Titoudao Star Koe Yeet Reacts To Circuit Breaker-Inspired Bubble Tea Meme: "I Look Very Pitiful!"
The Malaysian actress revisits some of the memorable moments of making 'Titoudao: Inspired by the True Story of a Wayang Star'.
The last time 8days.sg spoke to Koe Yeet was in December, on the set of Titoudao: Inspired by the True Story of a Wayang Star, Mediacorp’s English-language biopic of Chinese opera dowager Oon Ah Chiam, in Ipoh. We were pressed for time then, with only a few minutes with the Malaysian actress — who plays the eponymous character — before she was whisked away to film what would be the farewell shot of the series.
When we catch up with Koe Yeet recently, things are different now: she has all the time in the world for us. “I am very free,” she tells us over Skype from her Kuala Lumpur home where she’s currently sequestered with her parents. “I have nothing to do.” (Our chat happened just two days before Malaysia extended its Movement Control Order, which took effect since Mar 18 to contain the spread of COVID-19, for another four weeks to June 9.)
By “nothing to do”, she means she’s been passing time watching movies and random YouTube videos, reading and updating her social media. “I’m spending a lot of time with my parents,” says Koe Yeet who has her own apartment before moving back amid the MCO. She was used to seeing her parents — her father owns a security company while mother is a housewife — once a week “but now, every day is Sunday.”
Let's wayang a bit: Koe Yeet going through her stage action with the director. After doing 'Titoudao', Koe Yeet can speak a bit of Hokkien now. My dialect group is Kwongsai, so I was never really good at it, she says. In KL, no one speaks Hokkien. My mum speaks it but my dad doesn't understand it.
Chatty and lively, Koe Yeet, 28, doesn’t sound like she’s been worn out by the lockdown. At the time of the interview, Titoudao is just one episode shy from its finale on Channel 5 and is about to be launched on Channel 8, dubbed in Mandarin. Koe Yeet, who’s also a trained barrister, is curious about how that version will turn out. She's in awe of the people redoing the voices. “It’s not easy, man,” she says. “I don’t know how they are going to do it. It’s going to be a da gong cheng [huge undertaking in Mandarin].”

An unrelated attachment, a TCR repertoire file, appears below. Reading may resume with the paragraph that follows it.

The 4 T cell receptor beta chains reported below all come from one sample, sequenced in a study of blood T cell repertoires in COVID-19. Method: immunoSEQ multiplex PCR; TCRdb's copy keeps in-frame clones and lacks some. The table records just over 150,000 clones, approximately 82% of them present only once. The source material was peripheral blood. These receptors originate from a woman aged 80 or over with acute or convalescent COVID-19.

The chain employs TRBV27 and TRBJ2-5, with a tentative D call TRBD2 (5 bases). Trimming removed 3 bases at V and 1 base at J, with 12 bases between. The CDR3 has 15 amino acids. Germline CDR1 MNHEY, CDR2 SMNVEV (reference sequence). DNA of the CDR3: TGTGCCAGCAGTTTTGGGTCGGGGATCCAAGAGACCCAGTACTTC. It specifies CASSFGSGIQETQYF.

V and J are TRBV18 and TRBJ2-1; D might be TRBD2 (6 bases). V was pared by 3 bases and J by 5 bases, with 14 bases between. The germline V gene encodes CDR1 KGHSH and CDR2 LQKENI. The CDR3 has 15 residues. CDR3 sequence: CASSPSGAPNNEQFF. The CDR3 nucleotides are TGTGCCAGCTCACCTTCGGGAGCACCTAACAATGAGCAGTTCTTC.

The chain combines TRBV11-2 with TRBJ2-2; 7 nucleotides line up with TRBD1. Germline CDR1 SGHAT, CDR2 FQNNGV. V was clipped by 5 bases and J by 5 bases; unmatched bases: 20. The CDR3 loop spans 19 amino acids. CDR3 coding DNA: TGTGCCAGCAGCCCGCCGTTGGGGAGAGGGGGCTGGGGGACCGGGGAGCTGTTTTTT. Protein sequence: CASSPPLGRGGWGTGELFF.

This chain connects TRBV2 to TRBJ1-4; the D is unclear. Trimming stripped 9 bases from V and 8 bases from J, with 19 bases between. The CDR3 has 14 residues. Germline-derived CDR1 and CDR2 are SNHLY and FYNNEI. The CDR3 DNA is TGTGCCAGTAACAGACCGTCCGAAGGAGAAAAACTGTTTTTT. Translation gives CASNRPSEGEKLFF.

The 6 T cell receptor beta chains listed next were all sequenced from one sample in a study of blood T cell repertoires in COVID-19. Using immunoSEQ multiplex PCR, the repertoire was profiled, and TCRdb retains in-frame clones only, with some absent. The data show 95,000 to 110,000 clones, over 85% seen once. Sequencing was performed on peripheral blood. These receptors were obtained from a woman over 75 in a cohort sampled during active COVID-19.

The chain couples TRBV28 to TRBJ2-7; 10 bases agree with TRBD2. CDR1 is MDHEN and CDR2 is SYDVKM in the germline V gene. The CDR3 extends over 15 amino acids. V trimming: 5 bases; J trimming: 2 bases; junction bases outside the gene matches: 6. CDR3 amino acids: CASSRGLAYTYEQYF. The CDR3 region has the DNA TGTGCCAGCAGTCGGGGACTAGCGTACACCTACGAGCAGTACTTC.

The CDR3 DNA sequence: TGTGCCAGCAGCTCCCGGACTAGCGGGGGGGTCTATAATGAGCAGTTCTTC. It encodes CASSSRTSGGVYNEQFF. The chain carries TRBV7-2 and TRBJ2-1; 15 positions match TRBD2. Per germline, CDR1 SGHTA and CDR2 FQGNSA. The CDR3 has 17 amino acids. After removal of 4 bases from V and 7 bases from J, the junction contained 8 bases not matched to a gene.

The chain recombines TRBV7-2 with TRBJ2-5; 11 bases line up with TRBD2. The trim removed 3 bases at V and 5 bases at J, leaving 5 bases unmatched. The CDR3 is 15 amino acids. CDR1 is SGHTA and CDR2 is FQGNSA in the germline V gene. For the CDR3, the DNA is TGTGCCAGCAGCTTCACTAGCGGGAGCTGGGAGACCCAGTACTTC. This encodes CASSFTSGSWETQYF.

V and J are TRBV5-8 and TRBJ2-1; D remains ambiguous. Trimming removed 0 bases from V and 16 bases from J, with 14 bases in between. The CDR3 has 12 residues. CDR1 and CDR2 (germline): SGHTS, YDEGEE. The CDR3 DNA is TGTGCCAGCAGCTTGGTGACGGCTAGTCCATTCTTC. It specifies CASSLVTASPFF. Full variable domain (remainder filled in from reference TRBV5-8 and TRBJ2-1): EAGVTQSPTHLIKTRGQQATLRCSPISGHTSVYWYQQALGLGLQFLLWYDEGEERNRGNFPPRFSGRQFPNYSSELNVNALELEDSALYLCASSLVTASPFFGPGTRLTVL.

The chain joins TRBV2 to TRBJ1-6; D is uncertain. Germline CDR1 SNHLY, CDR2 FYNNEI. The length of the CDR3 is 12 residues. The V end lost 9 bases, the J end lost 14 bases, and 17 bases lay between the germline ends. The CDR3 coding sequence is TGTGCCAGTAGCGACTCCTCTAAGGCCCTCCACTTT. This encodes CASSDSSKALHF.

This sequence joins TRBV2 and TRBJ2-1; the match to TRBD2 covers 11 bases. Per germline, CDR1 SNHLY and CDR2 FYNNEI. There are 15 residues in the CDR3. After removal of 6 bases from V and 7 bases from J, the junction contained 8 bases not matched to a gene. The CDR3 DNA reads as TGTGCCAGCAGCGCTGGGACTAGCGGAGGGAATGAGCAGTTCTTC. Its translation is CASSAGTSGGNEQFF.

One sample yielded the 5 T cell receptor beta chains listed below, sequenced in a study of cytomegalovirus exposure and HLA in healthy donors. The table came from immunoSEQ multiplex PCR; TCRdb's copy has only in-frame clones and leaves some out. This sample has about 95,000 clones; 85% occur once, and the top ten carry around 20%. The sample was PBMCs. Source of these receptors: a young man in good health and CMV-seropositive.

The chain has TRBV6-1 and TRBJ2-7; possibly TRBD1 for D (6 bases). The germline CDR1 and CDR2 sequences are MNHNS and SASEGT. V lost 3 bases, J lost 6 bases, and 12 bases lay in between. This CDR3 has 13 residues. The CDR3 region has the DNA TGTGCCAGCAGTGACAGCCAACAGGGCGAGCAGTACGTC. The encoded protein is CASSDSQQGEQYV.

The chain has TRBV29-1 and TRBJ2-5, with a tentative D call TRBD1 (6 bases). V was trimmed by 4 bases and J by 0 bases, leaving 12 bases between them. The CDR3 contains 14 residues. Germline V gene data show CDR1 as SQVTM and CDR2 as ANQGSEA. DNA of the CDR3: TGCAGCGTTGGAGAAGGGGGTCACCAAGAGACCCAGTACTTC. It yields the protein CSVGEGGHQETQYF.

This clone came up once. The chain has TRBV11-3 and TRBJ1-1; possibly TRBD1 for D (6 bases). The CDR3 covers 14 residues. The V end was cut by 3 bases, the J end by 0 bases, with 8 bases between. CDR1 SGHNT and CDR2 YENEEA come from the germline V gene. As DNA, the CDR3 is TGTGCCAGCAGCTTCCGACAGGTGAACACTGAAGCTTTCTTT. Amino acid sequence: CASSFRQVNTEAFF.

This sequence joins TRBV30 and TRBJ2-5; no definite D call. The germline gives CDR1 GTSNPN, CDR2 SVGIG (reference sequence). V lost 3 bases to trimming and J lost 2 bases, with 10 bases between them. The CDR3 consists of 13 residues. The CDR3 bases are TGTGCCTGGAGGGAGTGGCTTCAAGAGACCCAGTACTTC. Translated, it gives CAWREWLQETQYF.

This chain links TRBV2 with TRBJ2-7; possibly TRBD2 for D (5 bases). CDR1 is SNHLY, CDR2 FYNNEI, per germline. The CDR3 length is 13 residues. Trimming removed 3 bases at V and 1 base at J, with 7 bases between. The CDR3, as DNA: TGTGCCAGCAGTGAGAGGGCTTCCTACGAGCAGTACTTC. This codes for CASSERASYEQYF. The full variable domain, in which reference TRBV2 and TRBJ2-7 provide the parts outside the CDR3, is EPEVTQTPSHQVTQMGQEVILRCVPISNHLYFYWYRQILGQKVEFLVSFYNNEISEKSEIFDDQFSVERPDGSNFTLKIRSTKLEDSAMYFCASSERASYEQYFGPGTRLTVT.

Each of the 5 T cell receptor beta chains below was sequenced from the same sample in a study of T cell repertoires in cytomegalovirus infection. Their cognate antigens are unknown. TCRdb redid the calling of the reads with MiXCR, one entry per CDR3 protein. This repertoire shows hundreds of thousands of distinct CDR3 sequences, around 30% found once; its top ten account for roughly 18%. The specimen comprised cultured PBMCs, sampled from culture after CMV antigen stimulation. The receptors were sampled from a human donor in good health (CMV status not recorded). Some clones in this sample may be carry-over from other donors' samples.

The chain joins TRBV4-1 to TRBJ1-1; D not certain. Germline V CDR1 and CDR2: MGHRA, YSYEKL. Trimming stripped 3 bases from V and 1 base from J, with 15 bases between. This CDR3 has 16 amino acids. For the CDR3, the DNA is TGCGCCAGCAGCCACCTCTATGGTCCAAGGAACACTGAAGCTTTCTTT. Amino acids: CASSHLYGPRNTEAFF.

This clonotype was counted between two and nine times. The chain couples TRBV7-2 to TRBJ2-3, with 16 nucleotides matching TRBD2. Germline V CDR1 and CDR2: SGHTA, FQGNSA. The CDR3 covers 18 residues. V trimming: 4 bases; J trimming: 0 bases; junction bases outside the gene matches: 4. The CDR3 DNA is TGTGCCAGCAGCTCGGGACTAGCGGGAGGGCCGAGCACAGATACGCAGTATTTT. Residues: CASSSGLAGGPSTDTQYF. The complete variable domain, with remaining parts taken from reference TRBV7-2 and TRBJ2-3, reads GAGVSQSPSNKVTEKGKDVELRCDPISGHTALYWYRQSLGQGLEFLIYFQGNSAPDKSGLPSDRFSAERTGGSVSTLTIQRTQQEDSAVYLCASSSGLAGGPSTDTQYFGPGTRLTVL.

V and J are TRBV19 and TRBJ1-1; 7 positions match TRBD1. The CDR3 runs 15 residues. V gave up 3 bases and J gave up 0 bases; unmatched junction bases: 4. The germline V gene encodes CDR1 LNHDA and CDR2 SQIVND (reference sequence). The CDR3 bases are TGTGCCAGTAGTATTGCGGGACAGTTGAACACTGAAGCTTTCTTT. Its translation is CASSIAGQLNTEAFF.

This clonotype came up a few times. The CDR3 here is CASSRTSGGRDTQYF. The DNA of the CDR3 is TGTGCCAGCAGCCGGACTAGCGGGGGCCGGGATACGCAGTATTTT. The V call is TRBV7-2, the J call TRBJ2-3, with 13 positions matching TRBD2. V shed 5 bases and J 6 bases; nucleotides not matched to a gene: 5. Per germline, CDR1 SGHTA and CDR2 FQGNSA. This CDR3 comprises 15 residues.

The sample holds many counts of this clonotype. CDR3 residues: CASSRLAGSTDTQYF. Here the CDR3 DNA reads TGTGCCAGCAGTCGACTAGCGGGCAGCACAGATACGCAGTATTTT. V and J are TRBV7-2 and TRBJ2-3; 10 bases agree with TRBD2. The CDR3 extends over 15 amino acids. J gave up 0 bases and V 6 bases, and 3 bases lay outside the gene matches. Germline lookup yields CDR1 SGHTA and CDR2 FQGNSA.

Over the course of our conversation, we discussed her memorable moments in making Titoudao, her ambivalence about sharing relationship stories with netizens, and her thoughts on the ugly-cry scene which was turned into a bubble tea meme (our bad!). Here are six things we learnt from her…
1. Titoudao: Inspired by the True Story of a Wayang Star is the first show she’s on that her pals have seen.
“My best friends don’t really watch my stuff,” Koe Yeet shares. “Because they say it’s awkward to watch me — they know me, they grew up with me.” But because Titoudao is her first Singapore TV drama, her KL kaki decided to make an exception. Their feedback? She was surprised that they liked it. “The series is so good that they forgot that I am their friend,” she says. “My friend’s mum watched it too but she doesn’t understand English, so it’s good thing they have the Mandarin version now.”
2. She is mesmerised by how the show looks.
Koe Yeet is so blown away by what the artisans did with the colour grading that she wants to hug them. “When we filmed many of the parts — the sunset, the night scenes — I saw the playback and they didn’t look like they do [in the final cut], she says. “I didn’t expect the colours to jump out at you.” She feels that if the audience knew about the blood, sweat and tears that went behind-the-scenes, then they would appreciate more the post-production efforts.
Up in arms: Koe Yeet with Tasha Low and Nick Shen. This was one of the first few scenes where we got to touch real swords, Koe Yeet says. So we took a lot of pictures with them.
3. She made her screen kiss debut on Titoudao.
“I think no one realised that I’d never kissed a guy on screen,” says Koe Yeet of her snog with Joel Choo, who plays Ah Chiam’s future husband Ah Hock. She doesn’t think it was a big deal because the conditions in which it was filmed were un-romantic. In that scene, Ah Chiam is leaving the wayang troupe to get married but not before she’s humiliated in a ritual where she’s smeared with mud.